A Sunday Evening Bible Study Is Good But A Second Worship Service Is Better

Romans 10 On The Centrality Of The Official Preaching Of The Gospel

When I first began to become Reformed (c. 1980) I was familiar with the second service because my Southern Baptist congregation had an evening service. Indeed, we had a Wednesday evening service in addition to the Sunday morning service. Oddly, much to the chagrin of our Reformed pastor, who had been raised in the Dutch Reformed tradition, the German Reformed congregation to which I migrated did not have a Lord’s Day evening service. Instead, we gathered for a Bible study on Sunday afternoon. Thus, when I got to seminary in 1984 I had quite gotten out of the habit of the evening service and I had to re-learn it as a young pastor in Kansas City.

To be sure, the Lord used the Sunday afternoon study. I learned a great deal and we had times of sweet fellowship. Still, despite the apparent practical benefits of that Bible Study, we were still missing out on something very important: we do not confess a Bible study to be a means of grace. We do confess that a public worship service is a means of grace.

In Romans 10, as Paul is explaining how “all Israel” (i.e., the elect) will be saved by the unconditional grace of God alone, through faith alone resting in Christ alone, he explains how it is that God the Spirit works to bring all the elect to new life (regeneration) and to true faith in Jesus the Messiah: through the preached Word.

The Jews think that they can establish their righteousness before God on the basis of their obedience to the law (i.e., to the covenant of works). Paul flatly contrasts “the righteousness from the law” (Rom 10:5) with the “righteousness from faith.” The Law says, “the man who does these things shall live by them.” He was quoting Leviticus 18:5. According to Paul, Leviticus 18:5 was teaching a covenant of works. The Reformed agree with Paul. For more on this see the resources linked below.

After all, Paul argues, we do not climb into heaven to bring Christ down or go into the grave to bring him up (Rom 10:7). In the grace of God, Christ came down to us and he has been raised and he is ascended to the right hand of God. He quotes Deuteronomy again: “The Word is near you, in your mouth and in your heart” (Deut 30:14). That word is the “word of faith, which we are preaching” (Rom 10:8; emphasis added).

Believers are those who confess with the mouth and believe in the heart that Jesus is Lord, that God raised him from the dead. It is through faith that we are saved (Rom 10:9). Faith is not works. Faith is the gift of God. Paul says, “for with the heart one believes unto righteousness, and with the mouth confesses unto salvation” (Rom 10:10). To paraphrase John Cleese (from “The Parrot Sketch”) “works don’t enter into it” in Romans 10. It is the one who believes who will not be put to shame” (Rom 10:11 quoting Isa 28:16).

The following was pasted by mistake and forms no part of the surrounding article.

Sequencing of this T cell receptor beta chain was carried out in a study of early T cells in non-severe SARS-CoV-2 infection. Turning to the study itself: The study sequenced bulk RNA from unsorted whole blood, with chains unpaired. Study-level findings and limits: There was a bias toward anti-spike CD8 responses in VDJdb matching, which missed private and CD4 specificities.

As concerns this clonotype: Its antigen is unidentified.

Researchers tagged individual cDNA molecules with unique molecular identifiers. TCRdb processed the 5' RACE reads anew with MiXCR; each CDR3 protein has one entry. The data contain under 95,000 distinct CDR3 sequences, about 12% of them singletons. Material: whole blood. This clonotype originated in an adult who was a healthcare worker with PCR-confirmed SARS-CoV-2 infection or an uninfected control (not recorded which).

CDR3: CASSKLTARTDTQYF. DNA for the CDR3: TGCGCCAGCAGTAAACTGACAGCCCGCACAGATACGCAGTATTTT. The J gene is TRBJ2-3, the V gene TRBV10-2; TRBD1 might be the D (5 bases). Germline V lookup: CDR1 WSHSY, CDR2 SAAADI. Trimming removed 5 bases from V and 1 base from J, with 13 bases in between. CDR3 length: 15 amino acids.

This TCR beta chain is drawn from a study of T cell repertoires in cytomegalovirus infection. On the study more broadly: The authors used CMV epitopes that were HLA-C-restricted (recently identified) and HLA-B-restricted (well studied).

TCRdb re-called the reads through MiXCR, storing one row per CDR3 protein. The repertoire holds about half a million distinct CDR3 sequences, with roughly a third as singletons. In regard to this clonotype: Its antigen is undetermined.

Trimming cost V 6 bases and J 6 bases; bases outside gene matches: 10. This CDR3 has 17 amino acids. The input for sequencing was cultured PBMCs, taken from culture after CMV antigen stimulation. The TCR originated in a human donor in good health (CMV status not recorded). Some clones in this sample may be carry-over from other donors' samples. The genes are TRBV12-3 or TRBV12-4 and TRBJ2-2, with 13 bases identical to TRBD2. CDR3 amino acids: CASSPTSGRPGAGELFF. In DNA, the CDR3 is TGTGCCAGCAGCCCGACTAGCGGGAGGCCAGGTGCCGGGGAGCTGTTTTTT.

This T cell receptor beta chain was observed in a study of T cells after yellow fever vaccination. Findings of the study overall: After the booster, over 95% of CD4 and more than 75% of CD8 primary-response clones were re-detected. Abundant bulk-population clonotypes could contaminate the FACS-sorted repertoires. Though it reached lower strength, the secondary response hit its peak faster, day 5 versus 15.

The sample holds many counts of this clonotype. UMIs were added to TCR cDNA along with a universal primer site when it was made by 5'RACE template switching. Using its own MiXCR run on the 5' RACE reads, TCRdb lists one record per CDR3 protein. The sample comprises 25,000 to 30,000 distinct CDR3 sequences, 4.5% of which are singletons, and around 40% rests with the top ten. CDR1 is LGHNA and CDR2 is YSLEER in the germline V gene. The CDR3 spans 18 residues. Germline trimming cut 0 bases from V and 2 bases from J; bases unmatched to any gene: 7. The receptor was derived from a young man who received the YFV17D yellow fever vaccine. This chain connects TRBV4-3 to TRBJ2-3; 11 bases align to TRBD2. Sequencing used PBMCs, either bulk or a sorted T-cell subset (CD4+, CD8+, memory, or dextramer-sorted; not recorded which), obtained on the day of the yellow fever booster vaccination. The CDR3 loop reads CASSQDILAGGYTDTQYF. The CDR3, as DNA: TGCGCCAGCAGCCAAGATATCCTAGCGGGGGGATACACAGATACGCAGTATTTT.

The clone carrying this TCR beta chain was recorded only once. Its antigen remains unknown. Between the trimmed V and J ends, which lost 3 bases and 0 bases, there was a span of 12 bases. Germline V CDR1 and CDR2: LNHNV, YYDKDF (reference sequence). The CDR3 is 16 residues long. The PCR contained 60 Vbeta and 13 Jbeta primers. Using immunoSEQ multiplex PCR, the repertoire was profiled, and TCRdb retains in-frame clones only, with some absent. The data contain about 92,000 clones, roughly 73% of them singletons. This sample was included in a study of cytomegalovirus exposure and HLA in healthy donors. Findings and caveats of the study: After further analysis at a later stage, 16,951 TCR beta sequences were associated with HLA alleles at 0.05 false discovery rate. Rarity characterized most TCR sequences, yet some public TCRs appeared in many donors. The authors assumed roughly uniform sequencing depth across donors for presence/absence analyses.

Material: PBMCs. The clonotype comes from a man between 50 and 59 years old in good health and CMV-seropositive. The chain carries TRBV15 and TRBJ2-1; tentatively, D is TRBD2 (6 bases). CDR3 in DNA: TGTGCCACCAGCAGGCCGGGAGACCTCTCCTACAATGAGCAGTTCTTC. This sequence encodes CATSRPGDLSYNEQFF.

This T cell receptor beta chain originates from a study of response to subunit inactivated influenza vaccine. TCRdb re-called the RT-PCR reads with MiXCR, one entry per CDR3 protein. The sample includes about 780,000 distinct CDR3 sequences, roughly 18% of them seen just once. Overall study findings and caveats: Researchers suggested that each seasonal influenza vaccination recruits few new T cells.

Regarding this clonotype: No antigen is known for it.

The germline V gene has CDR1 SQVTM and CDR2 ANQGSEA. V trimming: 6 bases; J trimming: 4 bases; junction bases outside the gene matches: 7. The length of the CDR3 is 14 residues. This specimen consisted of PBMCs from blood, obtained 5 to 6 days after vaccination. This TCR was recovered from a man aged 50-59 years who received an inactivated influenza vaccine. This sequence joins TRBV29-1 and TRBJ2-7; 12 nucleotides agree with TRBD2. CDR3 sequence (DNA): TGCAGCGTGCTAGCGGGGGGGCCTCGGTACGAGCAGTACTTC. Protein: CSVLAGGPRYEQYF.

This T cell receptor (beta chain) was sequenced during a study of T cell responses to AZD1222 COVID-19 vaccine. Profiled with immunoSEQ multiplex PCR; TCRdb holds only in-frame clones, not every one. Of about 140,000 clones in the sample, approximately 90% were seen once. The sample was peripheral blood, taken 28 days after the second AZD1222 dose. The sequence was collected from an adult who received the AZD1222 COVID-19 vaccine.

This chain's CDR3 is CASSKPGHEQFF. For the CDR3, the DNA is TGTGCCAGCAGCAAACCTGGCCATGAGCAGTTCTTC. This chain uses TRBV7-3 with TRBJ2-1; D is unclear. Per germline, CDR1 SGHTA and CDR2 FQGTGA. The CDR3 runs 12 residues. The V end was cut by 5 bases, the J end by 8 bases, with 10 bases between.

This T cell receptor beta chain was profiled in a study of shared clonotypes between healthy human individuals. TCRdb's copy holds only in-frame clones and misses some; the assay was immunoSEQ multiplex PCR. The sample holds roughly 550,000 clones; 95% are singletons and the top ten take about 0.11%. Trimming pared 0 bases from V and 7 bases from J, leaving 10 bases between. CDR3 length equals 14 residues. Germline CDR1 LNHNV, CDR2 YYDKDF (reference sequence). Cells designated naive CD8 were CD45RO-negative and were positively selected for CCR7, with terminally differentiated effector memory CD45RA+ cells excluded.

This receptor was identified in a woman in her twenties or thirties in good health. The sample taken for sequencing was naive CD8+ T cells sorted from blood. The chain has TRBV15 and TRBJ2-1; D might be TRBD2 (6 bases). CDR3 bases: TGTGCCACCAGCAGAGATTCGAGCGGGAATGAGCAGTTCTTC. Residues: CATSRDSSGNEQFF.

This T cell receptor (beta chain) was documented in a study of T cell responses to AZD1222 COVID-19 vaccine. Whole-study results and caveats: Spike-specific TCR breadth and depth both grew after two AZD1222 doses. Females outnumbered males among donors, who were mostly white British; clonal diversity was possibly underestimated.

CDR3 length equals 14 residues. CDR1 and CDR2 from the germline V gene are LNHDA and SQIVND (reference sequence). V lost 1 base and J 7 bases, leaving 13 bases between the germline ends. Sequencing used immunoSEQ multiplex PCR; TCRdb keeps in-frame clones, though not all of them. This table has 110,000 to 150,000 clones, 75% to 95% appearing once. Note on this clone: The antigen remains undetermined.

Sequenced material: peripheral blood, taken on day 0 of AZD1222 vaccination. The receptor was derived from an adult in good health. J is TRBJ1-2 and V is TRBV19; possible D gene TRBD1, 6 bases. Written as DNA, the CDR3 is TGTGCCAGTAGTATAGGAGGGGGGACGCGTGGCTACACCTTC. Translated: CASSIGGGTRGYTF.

Because salvation (justification, sanctification, and glorification) is by grace alone, through faith alone (not a faith formed by affections), there is no distinction between Jew and Gentile (Rom 10:12). The Dispensationalists are wrong. There are not two peoples of God, Jew and Gentile. There has always and only been one people: Jew and Gentile alike trust in Jesus the Messiah for their righteousness and salvation. God is gracious to all who call on him. Paul quotes Joel 2:32, “Whoever will call on the name of the Lord will be saved” (Rom 10:13). Calling is an expression of true faith (i.e., knowledge, assent, and trust).

Only those who believe can call. Only those who hear can believe. Paul writes:

How then will they call on Him in whom they have not believed? How will they believe in Him whom they have not heard? And how will they hear without a preacher? How will they preach unless they are sent? Just as it is written, “how beautiful are the feet of those who bring the news of good things! (Rom 10:14–15; NASB95, quoting Isa 52:7).

In v. 16 Paul goes on to quote Isaiah 53:1, “Who has believed our report?” From this he deduces, “So faith comes from hearing, and hearing by the word of Christ” (Rom 10:16; NASB95).” The “word of Christ” has gone out “into all the earth” (Ps 19:4) Paul says (Rom 10:18).